Way back in the 50's when I was a lab assistant, the major injury for the freshmen chemistry students was an injury to the hand. It happened when a glass tube was inserted through a rubber stopper. They would push wrongly and het a severe gash when the tube broke. Usually they didn"t have a protector or were pushing on the end rather than on the tube itlelf from the side.
I have burned my fingers on hot glassware, but fortunately no drops or significant burns.
Ken Smith, retired, former CIH
From: DCHAS-L Discussion List [mailto:dchas-l**At_Symbol_Here**med.cornell.edu] On Behalf Of Stuart, Ralph
Sent: Thursday, July 02, 2015 8:26 AM
Subject: [DCHAS-L] Glassware injury lesson learned report?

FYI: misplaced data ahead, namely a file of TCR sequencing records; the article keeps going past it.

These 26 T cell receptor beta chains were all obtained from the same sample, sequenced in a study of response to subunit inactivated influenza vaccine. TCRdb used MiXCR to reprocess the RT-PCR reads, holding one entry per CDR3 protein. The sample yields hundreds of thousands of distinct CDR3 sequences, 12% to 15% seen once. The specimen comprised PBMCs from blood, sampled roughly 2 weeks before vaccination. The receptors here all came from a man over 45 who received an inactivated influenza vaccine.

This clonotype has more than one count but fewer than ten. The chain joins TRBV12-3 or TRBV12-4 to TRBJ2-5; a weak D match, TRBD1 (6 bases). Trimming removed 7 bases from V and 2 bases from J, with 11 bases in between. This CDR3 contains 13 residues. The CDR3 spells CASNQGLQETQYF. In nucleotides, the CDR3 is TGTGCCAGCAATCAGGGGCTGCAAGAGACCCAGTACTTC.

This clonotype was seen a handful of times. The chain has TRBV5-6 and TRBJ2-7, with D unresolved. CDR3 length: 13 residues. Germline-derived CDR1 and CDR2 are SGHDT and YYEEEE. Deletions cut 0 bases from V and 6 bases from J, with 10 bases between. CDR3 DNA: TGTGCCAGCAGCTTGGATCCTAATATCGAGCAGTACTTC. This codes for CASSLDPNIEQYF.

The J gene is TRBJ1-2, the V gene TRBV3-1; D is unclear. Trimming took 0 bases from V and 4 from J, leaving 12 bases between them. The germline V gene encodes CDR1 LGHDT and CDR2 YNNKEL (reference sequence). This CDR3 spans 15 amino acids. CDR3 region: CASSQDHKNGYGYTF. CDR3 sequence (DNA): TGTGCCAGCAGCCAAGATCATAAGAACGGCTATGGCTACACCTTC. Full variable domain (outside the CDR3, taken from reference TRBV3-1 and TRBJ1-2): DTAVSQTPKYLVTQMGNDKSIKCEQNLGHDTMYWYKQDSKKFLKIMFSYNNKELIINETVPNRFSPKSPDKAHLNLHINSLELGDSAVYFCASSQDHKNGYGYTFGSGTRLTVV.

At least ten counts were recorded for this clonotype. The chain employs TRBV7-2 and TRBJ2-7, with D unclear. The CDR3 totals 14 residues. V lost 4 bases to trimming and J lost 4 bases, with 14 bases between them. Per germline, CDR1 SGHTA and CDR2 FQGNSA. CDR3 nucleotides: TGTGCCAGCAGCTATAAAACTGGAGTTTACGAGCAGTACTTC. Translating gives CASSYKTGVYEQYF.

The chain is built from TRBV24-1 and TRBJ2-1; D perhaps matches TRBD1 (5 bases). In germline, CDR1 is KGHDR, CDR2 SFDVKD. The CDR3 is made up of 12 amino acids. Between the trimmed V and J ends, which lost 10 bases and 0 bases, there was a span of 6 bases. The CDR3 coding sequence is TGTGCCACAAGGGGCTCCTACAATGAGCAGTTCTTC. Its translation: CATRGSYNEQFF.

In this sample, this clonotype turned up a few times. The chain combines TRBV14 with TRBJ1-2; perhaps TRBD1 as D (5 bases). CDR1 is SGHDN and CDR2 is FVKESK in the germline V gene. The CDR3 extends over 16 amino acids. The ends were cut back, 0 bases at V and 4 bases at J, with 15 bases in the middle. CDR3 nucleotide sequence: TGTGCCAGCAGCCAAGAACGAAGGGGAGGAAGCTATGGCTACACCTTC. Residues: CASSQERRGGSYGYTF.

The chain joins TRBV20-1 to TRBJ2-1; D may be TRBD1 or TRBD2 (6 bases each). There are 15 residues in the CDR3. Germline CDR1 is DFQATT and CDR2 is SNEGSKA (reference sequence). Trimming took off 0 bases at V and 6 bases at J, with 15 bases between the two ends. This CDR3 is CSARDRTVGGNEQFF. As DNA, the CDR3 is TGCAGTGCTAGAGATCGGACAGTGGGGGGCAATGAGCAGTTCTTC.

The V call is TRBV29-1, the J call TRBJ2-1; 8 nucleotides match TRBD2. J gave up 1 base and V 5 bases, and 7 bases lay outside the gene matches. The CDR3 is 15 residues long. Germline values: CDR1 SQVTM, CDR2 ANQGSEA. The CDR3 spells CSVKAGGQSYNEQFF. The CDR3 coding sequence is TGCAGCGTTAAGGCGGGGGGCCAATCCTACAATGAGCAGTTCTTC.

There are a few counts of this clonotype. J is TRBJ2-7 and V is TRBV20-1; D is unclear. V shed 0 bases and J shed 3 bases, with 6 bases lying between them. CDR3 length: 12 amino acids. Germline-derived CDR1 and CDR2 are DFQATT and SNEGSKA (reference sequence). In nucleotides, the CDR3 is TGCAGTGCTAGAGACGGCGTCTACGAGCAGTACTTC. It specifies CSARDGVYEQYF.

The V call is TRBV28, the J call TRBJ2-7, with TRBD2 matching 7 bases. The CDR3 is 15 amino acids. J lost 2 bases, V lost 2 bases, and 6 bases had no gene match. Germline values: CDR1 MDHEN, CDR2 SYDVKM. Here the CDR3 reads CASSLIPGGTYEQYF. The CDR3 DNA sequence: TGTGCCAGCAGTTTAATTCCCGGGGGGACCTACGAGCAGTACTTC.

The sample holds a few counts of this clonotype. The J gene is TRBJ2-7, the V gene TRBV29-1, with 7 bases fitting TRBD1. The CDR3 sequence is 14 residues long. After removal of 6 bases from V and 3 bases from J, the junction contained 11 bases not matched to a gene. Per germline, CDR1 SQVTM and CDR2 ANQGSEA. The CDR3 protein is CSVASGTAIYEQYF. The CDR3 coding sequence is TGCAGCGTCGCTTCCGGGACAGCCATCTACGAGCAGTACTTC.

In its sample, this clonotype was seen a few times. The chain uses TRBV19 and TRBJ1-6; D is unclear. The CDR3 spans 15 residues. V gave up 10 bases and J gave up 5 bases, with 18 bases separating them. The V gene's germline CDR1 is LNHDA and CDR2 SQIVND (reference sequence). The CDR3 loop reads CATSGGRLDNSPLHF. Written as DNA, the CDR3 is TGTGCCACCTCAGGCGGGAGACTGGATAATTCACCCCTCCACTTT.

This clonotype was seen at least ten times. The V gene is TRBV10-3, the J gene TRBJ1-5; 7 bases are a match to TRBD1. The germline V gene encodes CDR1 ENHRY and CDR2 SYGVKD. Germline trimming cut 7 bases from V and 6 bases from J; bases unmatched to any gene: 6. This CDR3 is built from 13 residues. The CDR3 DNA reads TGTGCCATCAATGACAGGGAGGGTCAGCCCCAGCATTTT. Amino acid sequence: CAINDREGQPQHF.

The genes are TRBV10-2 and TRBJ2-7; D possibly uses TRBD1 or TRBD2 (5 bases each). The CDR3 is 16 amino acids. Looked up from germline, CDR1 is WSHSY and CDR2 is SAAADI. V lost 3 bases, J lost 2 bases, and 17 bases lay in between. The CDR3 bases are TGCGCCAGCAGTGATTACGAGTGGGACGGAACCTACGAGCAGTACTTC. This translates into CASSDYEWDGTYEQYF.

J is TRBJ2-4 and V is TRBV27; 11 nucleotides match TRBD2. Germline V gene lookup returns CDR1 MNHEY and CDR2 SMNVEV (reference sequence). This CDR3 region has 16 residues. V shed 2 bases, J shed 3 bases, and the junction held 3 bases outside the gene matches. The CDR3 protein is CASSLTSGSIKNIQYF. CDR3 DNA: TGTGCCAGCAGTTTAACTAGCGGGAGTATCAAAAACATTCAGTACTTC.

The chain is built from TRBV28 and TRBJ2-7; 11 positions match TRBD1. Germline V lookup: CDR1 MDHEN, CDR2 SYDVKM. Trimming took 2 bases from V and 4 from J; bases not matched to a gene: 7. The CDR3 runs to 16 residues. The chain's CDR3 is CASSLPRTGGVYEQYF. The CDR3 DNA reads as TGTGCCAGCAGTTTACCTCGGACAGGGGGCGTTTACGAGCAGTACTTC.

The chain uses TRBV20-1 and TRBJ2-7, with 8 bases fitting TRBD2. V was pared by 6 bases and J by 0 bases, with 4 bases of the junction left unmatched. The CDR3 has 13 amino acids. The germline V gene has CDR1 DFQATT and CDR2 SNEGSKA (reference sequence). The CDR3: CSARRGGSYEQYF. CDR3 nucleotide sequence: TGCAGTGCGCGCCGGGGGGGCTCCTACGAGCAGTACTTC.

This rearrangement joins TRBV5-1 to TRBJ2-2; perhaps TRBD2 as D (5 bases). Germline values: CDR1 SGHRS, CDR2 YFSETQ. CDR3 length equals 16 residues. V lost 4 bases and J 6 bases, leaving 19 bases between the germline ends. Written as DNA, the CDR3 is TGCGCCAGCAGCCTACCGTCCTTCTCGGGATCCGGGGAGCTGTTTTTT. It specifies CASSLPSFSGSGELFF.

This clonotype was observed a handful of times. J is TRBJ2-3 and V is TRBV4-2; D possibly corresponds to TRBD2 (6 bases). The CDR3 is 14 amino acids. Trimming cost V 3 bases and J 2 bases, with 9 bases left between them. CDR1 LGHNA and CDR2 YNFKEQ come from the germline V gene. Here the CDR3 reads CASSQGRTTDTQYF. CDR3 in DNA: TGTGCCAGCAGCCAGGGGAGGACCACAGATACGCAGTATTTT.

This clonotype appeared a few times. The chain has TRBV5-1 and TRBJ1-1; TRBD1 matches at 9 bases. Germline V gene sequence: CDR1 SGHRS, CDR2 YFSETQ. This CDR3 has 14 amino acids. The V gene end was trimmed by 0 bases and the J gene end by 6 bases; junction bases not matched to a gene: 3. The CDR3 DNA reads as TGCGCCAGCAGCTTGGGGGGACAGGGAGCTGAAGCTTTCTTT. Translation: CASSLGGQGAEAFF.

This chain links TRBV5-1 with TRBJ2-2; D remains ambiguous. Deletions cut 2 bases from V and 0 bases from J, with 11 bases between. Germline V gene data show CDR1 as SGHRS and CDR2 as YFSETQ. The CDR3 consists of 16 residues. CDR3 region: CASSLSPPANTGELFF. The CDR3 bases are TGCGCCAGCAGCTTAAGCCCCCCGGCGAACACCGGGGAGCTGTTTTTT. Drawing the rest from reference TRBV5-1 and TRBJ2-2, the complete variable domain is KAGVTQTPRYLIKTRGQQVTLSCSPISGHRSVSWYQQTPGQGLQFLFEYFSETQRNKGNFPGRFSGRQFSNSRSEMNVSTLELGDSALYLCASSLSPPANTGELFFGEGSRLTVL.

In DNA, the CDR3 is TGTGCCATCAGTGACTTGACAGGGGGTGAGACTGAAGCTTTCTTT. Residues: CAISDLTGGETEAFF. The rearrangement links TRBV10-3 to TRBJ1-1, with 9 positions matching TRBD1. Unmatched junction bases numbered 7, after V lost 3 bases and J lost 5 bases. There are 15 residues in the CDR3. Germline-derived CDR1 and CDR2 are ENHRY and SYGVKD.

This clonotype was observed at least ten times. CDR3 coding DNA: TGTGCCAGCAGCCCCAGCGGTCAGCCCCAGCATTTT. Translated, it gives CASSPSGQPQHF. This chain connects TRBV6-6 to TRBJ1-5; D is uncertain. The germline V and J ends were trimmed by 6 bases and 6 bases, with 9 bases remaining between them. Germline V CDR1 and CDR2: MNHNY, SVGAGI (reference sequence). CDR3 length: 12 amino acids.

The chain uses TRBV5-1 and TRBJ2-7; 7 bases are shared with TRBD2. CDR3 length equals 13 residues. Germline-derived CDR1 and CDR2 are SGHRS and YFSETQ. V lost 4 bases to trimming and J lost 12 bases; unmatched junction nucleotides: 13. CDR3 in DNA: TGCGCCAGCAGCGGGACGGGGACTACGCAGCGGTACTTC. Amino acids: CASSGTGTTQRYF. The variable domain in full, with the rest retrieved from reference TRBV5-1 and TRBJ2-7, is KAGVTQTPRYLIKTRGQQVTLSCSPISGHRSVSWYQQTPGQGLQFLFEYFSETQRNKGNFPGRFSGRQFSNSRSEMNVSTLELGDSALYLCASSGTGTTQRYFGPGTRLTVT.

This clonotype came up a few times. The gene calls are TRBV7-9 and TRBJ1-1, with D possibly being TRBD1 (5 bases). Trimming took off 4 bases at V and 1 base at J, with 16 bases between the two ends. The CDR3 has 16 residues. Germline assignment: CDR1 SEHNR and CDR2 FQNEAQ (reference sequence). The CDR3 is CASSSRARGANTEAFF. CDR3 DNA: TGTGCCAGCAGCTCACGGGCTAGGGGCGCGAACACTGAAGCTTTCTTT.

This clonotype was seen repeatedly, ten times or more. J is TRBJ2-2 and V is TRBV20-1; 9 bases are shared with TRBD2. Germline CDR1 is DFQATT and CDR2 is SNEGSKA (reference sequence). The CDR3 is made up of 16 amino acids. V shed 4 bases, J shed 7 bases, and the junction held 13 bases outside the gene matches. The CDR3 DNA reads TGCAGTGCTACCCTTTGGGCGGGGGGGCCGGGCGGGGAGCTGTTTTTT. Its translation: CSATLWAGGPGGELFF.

Does anyone have a relatively detailed favorite Lessons Learned report for a situation which involves significant cuts from broken glassware in a lab that doesn‰??t involve over-pressurization of the vessel? I‰??m doing a training next week for undergraduate students and I‰??d like to make the point that it‰??s not always the chemistry that creates the problem. The example I have in mind could involve hot glassware that breaks when someone tries to pick it up and drops it, but similar events would be helpful as well.
Thanks for any assistance with this.
Ralph Stuart, CIH, CCHO
Chemical Hygiene Officer
Keene State College
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